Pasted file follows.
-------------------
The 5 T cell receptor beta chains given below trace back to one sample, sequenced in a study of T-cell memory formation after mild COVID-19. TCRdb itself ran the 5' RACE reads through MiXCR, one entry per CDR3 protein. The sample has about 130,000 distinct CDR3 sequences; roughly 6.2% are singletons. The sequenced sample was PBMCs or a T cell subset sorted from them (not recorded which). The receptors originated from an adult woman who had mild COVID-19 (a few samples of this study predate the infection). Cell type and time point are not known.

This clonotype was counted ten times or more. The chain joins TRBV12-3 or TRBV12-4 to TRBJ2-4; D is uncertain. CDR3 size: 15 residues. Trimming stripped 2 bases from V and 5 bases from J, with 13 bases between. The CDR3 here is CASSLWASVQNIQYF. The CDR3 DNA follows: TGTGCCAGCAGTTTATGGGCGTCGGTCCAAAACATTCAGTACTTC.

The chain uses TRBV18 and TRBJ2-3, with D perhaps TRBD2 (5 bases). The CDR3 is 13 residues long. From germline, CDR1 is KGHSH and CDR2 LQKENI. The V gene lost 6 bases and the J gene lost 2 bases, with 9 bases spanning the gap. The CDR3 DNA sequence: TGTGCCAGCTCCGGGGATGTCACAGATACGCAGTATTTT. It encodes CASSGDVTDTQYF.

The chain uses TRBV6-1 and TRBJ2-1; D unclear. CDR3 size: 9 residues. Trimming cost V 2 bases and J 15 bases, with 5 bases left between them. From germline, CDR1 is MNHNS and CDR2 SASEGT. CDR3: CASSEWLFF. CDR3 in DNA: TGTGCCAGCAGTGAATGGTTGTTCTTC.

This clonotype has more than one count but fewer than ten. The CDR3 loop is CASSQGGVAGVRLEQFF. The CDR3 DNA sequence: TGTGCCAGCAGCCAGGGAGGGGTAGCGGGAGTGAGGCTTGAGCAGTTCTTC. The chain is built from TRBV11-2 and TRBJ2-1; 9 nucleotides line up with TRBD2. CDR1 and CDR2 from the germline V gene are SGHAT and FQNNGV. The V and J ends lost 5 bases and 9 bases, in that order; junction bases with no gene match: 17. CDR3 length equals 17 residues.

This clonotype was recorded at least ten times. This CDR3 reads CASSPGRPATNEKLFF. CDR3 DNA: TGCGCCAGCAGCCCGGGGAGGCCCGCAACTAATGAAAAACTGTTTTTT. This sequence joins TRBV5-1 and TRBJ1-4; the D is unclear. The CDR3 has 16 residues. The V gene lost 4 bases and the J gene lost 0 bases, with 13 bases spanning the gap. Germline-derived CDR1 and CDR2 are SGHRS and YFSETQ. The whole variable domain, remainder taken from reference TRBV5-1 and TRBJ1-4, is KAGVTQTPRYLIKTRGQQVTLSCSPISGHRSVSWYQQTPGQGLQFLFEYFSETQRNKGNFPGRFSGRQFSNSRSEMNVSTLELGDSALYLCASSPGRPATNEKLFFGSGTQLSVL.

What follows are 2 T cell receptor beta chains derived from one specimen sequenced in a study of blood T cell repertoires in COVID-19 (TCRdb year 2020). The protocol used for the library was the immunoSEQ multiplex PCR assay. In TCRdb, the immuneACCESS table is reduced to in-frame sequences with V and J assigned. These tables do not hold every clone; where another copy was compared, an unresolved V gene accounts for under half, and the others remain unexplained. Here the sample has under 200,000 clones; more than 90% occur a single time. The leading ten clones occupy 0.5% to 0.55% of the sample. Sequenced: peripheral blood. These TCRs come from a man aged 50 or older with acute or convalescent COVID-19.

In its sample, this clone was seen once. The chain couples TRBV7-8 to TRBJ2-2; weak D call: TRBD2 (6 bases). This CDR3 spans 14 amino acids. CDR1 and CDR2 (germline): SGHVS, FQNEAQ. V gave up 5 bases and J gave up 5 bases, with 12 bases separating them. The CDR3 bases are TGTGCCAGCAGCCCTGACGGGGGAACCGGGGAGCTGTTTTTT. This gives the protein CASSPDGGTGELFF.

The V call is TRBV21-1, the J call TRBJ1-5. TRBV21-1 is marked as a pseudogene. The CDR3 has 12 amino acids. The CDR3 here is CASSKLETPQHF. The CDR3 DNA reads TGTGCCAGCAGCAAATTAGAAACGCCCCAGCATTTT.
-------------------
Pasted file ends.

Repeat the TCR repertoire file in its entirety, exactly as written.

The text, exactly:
The 5 T cell receptor beta chains given below trace back to one sample, sequenced in a study of T-cell memory formation after mild COVID-19. TCRdb itself ran the 5' RACE reads through MiXCR, one entry per CDR3 protein. The sample has about 130,000 distinct CDR3 sequences; roughly 6.2% are singletons. The sequenced sample was PBMCs or a T cell subset sorted from them (not recorded which). The receptors originated from an adult woman who had mild COVID-19 (a few samples of this study predate the infection). Cell type and time point are not known.

This clonotype was counted ten times or more. The chain joins TRBV12-3 or TRBV12-4 to TRBJ2-4; D is uncertain. CDR3 size: 15 residues. Trimming stripped 2 bases from V and 5 bases from J, with 13 bases between. The CDR3 here is CASSLWASVQNIQYF. The CDR3 DNA follows: TGTGCCAGCAGTTTATGGGCGTCGGTCCAAAACATTCAGTACTTC.

The chain uses TRBV18 and TRBJ2-3, with D perhaps TRBD2 (5 bases). The CDR3 is 13 residues long. From germline, CDR1 is KGHSH and CDR2 LQKENI. The V gene lost 6 bases and the J gene lost 2 bases, with 9 bases spanning the gap. The CDR3 DNA sequence: TGTGCCAGCTCCGGGGATGTCACAGATACGCAGTATTTT. It encodes CASSGDVTDTQYF.

The chain uses TRBV6-1 and TRBJ2-1; D unclear. CDR3 size: 9 residues. Trimming cost V 2 bases and J 15 bases, with 5 bases left between them. From germline, CDR1 is MNHNS and CDR2 SASEGT. CDR3: CASSEWLFF. CDR3 in DNA: TGTGCCAGCAGTGAATGGTTGTTCTTC.

This clonotype has more than one count but fewer than ten. The CDR3 loop is CASSQGGVAGVRLEQFF. The CDR3 DNA sequence: TGTGCCAGCAGCCAGGGAGGGGTAGCGGGAGTGAGGCTTGAGCAGTTCTTC. The chain is built from TRBV11-2 and TRBJ2-1; 9 nucleotides line up with TRBD2. CDR1 and CDR2 from the germline V gene are SGHAT and FQNNGV. The V and J ends lost 5 bases and 9 bases, in that order; junction bases with no gene match: 17. CDR3 length equals 17 residues.

This clonotype was recorded at least ten times. This CDR3 reads CASSPGRPATNEKLFF. CDR3 DNA: TGCGCCAGCAGCCCGGGGAGGCCCGCAACTAATGAAAAACTGTTTTTT. This sequence joins TRBV5-1 and TRBJ1-4; the D is unclear. The CDR3 has 16 residues. The V gene lost 4 bases and the J gene lost 0 bases, with 13 bases spanning the gap. Germline-derived CDR1 and CDR2 are SGHRS and YFSETQ. The whole variable domain, remainder taken from reference TRBV5-1 and TRBJ1-4, is KAGVTQTPRYLIKTRGQQVTLSCSPISGHRSVSWYQQTPGQGLQFLFEYFSETQRNKGNFPGRFSGRQFSNSRSEMNVSTLELGDSALYLCASSPGRPATNEKLFFGSGTQLSVL.

What follows are 2 T cell receptor beta chains derived from one specimen sequenced in a study of blood T cell repertoires in COVID-19 (TCRdb year 2020). The protocol used for the library was the immunoSEQ multiplex PCR assay. In TCRdb, the immuneACCESS table is reduced to in-frame sequences with V and J assigned. These tables do not hold every clone; where another copy was compared, an unresolved V gene accounts for under half, and the others remain unexplained. Here the sample has under 200,000 clones; more than 90% occur a single time. The leading ten clones occupy 0.5% to 0.55% of the sample. Sequenced: peripheral blood. These TCRs come from a man aged 50 or older with acute or convalescent COVID-19.

In its sample, this clone was seen once. The chain couples TRBV7-8 to TRBJ2-2; weak D call: TRBD2 (6 bases). This CDR3 spans 14 amino acids. CDR1 and CDR2 (germline): SGHVS, FQNEAQ. V gave up 5 bases and J gave up 5 bases, with 12 bases separating them. The CDR3 bases are TGTGCCAGCAGCCCTGACGGGGGAACCGGGGAGCTGTTTTTT. This gives the protein CASSPDGGTGELFF.

The V call is TRBV21-1, the J call TRBJ1-5. TRBV21-1 is marked as a pseudogene. The CDR3 has 12 amino acids. The CDR3 here is CASSKLETPQHF. The CDR3 DNA reads TGTGCCAGCAGCAAATTAGAAACGCCCCAGCATTTT.